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What is the concept of "Ego" or "self "? In buddhism there's concept called no self.Does is mean there's no "me" at all or does it mean that "me" cannot understood with out " you ".

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The Buddhist concept is not no self but non self or not self. What this means is there nothing that can be taken as self. There is no permanent unchanging core or soul, there is nothing which you command and control absolutely, there is nothing that an external agency (e.g. God) commands and controls.

Identity view is considering your 5 Aggregates as self, i.e., you consider your body and / or mind as self. In which case if you consider after cutting your hair that this hair is me or a part of me on the floor. The toilet pit is full of me because it was in me at some point. Likewise you should not consider past memories, experiences, thoughts or even your own body as me or mine, because there is no me or mine in the constituting parts, there is no control in any of the parts, each constituent is governed by its own universal law and process which you cannot control.

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    The hair cut and toilet similes are funny :) – Mishu 米殊 May 26 '17 at 12:31
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It means that there are various things you might view as yourself (e.g. "I am my body" or "I am my thoughts" or "I am my feelings" etc.), however any and all these views lead to suffering; and that the way to end suffering includes abandoning these views of self (all views of self).

The most famous sutta on the subject is the Anatta-lakkhana Sutta, which says that the body leads to disease, and we can't say "Let my body be this was or not be that way". It says that if the body were self then we'd be able to control it, and that it's because it's not-self that we cannot (and so on for the other aggregates). It's therefore not proper (Pali kalla, also translated skillful, healthy, sound) to consider it self.

My favourite (because I think it's the clearest) sutta on the subject is paragraph 23 of the The Discourse on the Snake Simile -- Alagaddupama Sutta (MN 22) (read the paragraphs before and after this one to get the context):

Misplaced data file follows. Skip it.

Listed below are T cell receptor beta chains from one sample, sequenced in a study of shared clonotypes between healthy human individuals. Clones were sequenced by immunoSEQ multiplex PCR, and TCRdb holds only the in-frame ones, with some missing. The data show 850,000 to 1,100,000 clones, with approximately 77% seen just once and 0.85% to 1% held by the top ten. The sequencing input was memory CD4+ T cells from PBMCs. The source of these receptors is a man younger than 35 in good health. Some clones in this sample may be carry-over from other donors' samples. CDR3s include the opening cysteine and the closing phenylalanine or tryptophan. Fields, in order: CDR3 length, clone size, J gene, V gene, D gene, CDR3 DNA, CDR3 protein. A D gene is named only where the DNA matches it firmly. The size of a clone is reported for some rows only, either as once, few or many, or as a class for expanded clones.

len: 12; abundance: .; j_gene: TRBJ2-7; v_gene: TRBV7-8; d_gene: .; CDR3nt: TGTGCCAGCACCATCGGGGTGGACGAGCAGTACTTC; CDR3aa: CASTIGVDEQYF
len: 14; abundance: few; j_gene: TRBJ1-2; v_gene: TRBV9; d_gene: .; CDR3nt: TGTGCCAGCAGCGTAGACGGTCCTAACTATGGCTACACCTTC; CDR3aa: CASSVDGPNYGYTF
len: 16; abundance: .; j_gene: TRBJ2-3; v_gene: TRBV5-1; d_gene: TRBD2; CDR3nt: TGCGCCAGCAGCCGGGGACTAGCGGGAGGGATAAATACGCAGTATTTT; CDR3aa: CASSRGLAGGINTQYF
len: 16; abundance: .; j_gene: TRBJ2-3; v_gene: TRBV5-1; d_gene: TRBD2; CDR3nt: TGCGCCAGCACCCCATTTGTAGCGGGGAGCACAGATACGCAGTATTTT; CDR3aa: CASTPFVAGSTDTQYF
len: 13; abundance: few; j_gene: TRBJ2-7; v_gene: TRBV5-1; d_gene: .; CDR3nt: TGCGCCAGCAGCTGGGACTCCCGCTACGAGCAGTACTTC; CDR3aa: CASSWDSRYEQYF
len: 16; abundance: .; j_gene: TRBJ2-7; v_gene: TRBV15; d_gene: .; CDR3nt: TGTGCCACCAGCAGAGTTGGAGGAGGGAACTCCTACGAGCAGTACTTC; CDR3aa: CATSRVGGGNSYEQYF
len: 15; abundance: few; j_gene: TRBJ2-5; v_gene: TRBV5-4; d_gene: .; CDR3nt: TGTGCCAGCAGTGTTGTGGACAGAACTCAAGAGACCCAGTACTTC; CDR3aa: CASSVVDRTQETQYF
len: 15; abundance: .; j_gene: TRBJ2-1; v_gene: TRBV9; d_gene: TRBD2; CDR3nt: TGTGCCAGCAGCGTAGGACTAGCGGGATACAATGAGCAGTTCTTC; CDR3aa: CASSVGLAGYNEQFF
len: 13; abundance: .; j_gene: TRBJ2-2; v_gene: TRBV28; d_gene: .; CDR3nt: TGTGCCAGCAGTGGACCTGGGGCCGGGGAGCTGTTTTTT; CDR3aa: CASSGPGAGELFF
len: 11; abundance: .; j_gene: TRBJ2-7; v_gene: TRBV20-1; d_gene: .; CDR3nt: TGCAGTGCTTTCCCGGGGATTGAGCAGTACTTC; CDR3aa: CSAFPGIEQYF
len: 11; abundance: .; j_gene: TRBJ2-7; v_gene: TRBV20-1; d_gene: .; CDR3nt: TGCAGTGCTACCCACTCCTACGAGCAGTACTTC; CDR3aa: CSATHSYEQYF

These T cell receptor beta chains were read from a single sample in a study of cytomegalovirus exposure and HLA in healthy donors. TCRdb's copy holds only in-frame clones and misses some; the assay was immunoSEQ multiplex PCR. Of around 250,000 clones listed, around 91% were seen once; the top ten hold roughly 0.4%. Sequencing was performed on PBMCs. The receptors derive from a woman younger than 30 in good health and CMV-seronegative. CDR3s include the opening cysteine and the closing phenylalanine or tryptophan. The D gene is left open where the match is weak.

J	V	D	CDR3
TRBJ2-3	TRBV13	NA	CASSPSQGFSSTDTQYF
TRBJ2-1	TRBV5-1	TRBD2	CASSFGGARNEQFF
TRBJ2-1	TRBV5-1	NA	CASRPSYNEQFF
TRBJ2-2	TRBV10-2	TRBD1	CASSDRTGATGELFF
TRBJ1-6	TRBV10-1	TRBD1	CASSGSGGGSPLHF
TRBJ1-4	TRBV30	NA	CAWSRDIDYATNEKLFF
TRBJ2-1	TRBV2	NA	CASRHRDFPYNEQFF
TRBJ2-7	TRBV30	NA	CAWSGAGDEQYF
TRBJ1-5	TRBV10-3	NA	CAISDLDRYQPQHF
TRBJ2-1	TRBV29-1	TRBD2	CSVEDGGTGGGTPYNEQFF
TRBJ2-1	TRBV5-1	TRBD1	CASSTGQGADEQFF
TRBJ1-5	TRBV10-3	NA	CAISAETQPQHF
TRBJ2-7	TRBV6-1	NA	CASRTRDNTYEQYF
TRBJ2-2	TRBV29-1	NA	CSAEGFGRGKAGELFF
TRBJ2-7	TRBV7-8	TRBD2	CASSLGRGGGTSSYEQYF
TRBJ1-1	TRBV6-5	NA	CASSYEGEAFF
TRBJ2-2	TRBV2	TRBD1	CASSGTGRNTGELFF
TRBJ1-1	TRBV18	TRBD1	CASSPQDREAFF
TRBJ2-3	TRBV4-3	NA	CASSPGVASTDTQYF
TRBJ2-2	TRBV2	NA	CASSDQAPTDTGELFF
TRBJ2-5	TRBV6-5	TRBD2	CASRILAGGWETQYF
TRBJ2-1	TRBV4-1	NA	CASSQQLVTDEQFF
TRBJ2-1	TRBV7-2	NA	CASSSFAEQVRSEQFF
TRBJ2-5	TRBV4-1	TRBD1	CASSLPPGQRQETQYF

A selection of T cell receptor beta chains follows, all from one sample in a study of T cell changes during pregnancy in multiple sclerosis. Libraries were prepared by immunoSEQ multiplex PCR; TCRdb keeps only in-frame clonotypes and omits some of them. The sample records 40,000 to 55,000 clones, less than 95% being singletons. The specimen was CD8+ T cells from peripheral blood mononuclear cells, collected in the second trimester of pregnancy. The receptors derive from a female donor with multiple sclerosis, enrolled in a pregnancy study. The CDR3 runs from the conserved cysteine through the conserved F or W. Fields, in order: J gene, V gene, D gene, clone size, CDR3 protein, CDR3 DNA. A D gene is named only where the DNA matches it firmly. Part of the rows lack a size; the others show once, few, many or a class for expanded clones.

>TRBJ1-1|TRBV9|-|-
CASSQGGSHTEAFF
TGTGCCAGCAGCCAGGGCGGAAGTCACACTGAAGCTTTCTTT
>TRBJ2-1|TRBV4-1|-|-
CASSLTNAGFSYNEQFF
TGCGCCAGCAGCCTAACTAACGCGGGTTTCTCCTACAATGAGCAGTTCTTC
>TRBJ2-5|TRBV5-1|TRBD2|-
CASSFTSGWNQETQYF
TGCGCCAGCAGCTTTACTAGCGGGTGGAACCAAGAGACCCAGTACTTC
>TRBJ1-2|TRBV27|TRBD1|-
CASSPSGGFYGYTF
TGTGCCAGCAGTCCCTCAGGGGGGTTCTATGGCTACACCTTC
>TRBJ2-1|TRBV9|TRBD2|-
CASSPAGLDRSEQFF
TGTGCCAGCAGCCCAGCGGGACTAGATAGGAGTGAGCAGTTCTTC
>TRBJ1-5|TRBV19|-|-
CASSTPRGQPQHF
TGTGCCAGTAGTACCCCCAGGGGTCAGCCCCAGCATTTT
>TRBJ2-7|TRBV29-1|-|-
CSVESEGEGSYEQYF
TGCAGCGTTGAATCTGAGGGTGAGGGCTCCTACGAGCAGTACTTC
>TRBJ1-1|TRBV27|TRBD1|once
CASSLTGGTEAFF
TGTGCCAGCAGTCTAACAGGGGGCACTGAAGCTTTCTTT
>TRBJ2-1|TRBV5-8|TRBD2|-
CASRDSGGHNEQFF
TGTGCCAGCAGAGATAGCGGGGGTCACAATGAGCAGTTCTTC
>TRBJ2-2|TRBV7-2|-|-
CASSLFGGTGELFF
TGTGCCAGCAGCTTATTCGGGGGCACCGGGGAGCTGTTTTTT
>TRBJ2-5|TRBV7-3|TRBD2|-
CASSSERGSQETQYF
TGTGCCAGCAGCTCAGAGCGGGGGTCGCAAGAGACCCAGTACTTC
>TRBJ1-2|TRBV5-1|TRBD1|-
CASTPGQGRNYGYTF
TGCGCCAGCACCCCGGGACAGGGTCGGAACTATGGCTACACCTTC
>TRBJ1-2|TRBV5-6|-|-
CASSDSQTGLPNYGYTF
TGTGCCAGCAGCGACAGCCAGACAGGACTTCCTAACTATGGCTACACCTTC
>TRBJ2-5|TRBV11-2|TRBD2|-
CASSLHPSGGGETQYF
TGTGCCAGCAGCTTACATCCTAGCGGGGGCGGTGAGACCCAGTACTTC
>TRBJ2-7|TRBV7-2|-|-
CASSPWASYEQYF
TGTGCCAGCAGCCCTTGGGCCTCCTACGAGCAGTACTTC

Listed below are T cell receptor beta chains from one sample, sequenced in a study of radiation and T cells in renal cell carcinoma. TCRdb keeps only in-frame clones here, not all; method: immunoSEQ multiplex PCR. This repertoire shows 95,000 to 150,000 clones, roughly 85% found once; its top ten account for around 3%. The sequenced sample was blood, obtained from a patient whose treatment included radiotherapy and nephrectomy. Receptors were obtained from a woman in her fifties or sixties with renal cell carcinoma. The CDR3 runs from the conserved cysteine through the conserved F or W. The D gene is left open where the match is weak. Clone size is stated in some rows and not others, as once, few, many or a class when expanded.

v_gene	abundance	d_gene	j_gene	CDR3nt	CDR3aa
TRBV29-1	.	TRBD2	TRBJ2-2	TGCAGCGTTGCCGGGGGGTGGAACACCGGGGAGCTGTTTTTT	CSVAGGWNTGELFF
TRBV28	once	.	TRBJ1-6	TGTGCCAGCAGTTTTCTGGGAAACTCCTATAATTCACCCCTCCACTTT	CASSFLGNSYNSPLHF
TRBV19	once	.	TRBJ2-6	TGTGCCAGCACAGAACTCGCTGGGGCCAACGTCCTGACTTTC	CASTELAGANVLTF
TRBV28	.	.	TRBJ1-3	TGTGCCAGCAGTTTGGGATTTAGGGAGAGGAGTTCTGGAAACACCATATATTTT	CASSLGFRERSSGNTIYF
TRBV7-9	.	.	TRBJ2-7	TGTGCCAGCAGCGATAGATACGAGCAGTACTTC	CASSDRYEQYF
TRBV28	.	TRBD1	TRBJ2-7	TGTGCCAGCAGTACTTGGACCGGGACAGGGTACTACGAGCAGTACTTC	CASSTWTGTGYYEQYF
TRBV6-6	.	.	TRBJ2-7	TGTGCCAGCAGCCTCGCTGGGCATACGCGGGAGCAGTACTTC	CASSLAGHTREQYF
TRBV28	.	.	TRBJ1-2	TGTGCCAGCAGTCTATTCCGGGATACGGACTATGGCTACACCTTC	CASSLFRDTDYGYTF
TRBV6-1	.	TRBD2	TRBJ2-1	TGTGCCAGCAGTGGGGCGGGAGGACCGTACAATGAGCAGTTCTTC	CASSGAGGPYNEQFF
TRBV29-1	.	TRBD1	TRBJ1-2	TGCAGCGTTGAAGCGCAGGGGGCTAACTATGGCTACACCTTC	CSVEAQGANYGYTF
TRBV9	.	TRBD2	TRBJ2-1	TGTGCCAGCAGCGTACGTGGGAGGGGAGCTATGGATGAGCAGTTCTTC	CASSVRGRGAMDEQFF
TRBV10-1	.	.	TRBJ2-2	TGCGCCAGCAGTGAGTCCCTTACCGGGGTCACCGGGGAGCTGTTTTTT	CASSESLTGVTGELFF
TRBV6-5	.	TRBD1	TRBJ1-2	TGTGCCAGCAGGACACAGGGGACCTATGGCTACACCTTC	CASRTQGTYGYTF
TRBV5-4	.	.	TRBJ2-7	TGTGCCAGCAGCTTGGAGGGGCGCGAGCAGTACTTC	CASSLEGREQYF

1. "You may well accept, monks, the assumption of a self-theory[27] from the acceptance of which there would not arise sorrow and lamentation, pain, grief, and despair. (But) do you see, monks, any such assumption of a self-theory?" — "No, Lord." — "Well, monks, I, too, do not see any such assumption of a self-theory from the acceptance of which there would not arise sorrow and lamentation, pain, grief and despair."

There's more for example in MN 2, where it talks about "a thicket of wrong views".

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The human being is nothing but a collection of five aggregates, a process of complex and rapidly changing (impermanent) psycho-physical organism (nama-rupa), sustained by nutriments, driven by craving in the background of ignorance. But there is a connotation of a “self” in perceiving, feeling, thinking and cognizing that there is a real person, permanent soul or a being in control of it. This false sense of "I" is the Ego.

Ego, in the sense of egotism or selfishness, is a dreadful thing. But the ego in the sense of learning how to function in a way that figures out what is really in your true best interest, and used in a way you’re going to be able to stay on the path, then it is a good thing. In reading The Problem of Egolessness by Thanissaro Bhikkhu you will see the error in our thinking about the ego and understand its harmful effects.

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"Me" is a survival instinct, say like the emotion of lust, anger or fear are a survival instinct. Just as anger is a fleeting & passing mood, so is the instinct of 'self'.

For example, the 'self' or 'me' the mind may sense & believe it is today is probably different to the sense & idea of 'self' or 'me' the mind had when it was 3 years old.

Enlightened Buddhists have experienced the dissolution of the 'self' instinct, similar to you may have often experienced the dissolution of an angry mood.

Therefore, to enlightened Buddhists, the 'self' is not a real or permanent 'self'. It is just a mood that arises when the mind is suffering from possessiveness due to lust, anger or fear.

You can read more here: Anatta & Rebirth: Buddhadasa Bhikkhu

  • Agree. Buddhist writing does not seem to contain an exact match for the modern meaning of 'ego', which basically comes from Freud. Present day people keep looking in vain for this precise idea in Buddhism. Not Self is simpler and more direct, and this answer explains why self arises to begin with. Good. – user2341 May 27 '17 at 13:44
  • Self is a "mental fabrication" or "construction"; just as the idea of "god", "santa claus" or the 'tooth fairy" is a mental construction. See link: accesstoinsight.org/tipitaka/sn/sn22/sn22.081.than.html "assumes form to be a self. That assumption is a fabrication. Now what is the cause, what is the origination, what is the birth, what is the coming-into-existence of that fabrication? To an uninstructed, run-of-the-mill person, touched by that which is felt born of contact with ignorance, craving arises. That fabrication is born of that. " – Dhammadhatu May 27 '17 at 21:34

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